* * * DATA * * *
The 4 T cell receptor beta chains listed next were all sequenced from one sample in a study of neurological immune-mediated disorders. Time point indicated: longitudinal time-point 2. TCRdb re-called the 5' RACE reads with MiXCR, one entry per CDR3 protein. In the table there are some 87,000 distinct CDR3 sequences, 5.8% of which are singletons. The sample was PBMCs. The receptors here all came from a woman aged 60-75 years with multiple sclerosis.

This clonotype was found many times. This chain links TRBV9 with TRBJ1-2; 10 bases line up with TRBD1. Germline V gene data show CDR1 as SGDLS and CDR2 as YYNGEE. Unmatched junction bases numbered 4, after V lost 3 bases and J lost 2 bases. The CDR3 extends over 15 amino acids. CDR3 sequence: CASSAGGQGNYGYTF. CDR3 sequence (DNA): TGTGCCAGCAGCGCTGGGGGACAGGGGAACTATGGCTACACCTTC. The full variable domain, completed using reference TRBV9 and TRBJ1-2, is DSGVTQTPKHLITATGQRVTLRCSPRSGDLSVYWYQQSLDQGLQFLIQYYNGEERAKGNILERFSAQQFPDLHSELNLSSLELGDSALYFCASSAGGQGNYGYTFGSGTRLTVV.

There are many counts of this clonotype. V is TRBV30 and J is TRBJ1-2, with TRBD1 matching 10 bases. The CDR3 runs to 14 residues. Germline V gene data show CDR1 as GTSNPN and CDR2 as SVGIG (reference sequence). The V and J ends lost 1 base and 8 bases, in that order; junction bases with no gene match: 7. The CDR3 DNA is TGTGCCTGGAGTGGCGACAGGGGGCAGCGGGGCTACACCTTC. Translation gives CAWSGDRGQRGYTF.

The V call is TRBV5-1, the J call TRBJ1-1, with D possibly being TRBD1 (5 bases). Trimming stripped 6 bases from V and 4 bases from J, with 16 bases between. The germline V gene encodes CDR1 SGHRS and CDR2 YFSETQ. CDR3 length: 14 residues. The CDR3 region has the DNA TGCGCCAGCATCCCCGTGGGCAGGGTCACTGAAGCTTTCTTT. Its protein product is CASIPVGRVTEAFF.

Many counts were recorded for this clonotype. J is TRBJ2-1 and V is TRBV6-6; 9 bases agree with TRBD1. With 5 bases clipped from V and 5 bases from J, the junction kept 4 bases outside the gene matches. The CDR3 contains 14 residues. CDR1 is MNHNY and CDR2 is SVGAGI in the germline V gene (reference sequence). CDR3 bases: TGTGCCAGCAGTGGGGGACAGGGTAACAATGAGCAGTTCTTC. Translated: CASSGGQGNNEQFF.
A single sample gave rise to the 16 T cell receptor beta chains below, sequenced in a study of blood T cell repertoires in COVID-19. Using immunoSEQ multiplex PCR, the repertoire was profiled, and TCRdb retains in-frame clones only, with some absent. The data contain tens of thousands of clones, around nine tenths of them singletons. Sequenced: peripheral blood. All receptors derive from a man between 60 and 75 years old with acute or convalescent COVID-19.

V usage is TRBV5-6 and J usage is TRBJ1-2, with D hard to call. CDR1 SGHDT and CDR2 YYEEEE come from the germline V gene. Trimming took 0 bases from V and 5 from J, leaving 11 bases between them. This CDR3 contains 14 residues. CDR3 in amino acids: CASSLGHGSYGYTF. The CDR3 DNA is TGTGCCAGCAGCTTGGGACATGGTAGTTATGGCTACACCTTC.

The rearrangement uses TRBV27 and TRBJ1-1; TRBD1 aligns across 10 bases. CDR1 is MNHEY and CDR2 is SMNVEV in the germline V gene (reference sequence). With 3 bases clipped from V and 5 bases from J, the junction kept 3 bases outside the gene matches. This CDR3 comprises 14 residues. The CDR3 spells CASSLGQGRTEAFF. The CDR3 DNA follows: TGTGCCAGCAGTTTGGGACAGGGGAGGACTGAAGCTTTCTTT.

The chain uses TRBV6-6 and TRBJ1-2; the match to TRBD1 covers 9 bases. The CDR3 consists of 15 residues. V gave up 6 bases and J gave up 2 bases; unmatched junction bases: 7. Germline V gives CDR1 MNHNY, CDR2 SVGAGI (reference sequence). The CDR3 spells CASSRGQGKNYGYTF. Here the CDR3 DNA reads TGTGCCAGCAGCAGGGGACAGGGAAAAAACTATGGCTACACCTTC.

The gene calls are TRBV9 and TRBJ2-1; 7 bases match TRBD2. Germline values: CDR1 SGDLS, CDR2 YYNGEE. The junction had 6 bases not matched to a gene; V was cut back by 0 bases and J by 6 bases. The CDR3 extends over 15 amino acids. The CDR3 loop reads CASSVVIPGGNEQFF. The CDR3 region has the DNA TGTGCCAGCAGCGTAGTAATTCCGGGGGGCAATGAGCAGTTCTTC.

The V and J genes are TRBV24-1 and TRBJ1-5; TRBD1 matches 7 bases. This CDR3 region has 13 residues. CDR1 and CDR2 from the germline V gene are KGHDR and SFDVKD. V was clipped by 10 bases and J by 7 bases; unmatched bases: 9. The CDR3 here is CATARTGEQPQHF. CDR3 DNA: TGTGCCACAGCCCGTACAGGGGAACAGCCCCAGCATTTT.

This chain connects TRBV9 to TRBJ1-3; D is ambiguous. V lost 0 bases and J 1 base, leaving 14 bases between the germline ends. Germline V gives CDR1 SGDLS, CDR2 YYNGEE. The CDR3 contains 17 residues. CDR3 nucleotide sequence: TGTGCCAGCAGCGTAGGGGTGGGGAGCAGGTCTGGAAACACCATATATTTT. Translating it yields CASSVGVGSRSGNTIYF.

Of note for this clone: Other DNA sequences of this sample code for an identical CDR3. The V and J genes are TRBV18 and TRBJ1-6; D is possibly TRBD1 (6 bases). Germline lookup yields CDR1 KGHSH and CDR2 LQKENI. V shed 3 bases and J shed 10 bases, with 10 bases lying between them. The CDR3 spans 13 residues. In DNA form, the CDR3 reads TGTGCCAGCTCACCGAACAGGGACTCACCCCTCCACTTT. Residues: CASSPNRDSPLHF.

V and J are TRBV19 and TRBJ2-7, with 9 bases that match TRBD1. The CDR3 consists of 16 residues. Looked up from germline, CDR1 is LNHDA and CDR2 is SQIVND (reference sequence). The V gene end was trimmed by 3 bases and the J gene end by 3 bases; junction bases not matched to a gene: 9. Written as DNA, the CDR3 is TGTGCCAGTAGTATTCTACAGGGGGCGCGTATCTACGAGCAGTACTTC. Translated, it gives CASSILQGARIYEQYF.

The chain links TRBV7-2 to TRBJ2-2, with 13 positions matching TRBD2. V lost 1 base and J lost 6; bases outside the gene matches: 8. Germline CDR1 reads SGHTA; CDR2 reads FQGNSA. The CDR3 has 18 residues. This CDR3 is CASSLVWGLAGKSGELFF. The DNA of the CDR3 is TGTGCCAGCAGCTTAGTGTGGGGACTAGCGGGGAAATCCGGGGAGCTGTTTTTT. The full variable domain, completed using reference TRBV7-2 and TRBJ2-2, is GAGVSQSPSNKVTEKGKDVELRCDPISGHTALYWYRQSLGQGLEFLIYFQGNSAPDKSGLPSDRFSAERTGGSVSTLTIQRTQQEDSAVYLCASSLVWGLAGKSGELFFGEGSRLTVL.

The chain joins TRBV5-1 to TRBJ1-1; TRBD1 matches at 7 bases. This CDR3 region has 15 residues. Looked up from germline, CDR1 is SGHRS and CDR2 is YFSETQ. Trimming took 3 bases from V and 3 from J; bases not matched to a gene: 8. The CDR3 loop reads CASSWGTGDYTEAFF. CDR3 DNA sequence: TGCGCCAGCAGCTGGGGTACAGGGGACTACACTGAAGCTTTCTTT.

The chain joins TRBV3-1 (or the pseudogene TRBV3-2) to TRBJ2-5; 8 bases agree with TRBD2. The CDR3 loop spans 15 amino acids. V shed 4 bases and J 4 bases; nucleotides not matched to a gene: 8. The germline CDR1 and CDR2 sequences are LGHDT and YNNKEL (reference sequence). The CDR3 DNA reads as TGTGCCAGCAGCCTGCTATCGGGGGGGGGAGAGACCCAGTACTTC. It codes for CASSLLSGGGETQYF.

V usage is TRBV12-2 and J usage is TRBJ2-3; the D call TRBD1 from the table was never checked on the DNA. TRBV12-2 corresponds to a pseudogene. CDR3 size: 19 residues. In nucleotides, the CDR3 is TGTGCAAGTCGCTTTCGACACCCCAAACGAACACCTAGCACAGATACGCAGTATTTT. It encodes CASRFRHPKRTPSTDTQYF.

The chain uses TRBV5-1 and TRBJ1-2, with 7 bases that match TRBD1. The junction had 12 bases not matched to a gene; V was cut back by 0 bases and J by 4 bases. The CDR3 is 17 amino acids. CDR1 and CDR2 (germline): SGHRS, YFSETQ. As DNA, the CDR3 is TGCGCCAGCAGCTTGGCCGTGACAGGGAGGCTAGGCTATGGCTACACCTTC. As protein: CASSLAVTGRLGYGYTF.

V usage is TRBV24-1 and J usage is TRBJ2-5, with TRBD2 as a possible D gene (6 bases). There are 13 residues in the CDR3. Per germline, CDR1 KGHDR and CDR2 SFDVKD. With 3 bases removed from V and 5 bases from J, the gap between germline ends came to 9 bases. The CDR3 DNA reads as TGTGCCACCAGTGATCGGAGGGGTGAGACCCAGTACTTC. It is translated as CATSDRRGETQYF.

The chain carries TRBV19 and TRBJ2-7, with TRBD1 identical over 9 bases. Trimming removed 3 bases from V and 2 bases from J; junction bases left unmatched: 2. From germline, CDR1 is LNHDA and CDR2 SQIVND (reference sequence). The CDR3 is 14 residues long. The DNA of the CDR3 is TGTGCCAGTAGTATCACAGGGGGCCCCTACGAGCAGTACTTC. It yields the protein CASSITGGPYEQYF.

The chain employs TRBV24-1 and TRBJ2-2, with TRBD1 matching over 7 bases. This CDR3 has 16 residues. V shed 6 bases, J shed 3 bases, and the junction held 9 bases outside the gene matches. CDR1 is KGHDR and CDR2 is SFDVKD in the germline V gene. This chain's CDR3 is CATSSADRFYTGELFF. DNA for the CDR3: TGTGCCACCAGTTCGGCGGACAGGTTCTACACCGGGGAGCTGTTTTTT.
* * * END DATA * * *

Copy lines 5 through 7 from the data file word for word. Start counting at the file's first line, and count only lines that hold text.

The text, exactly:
Many counts were recorded for this clonotype. J is TRBJ2-1 and V is TRBV6-6; 9 bases agree with TRBD1. With 5 bases clipped from V and 5 bases from J, the junction kept 4 bases outside the gene matches. The CDR3 contains 14 residues. CDR1 is MNHNY and CDR2 is SVGAGI in the germline V gene (reference sequence). CDR3 bases: TGTGCCAGCAGTGGGGGACAGGGTAACAATGAGCAGTTCTTC. Translated: CASSGGQGNNEQFF.
A single sample gave rise to the 16 T cell receptor beta chains below, sequenced in a study of blood T cell repertoires in COVID-19. Using immunoSEQ multiplex PCR, the repertoire was profiled, and TCRdb retains in-frame clones only, with some absent. The data contain tens of thousands of clones, around nine tenths of them singletons. Sequenced: peripheral blood. All receptors derive from a man between 60 and 75 years old with acute or convalescent COVID-19.

V usage is TRBV5-6 and J usage is TRBJ1-2, with D hard to call. CDR1 SGHDT and CDR2 YYEEEE come from the germline V gene. Trimming took 0 bases from V and 5 from J, leaving 11 bases between them. This CDR3 contains 14 residues. CDR3 in amino acids: CASSLGHGSYGYTF. The CDR3 DNA is TGTGCCAGCAGCTTGGGACATGGTAGTTATGGCTACACCTTC.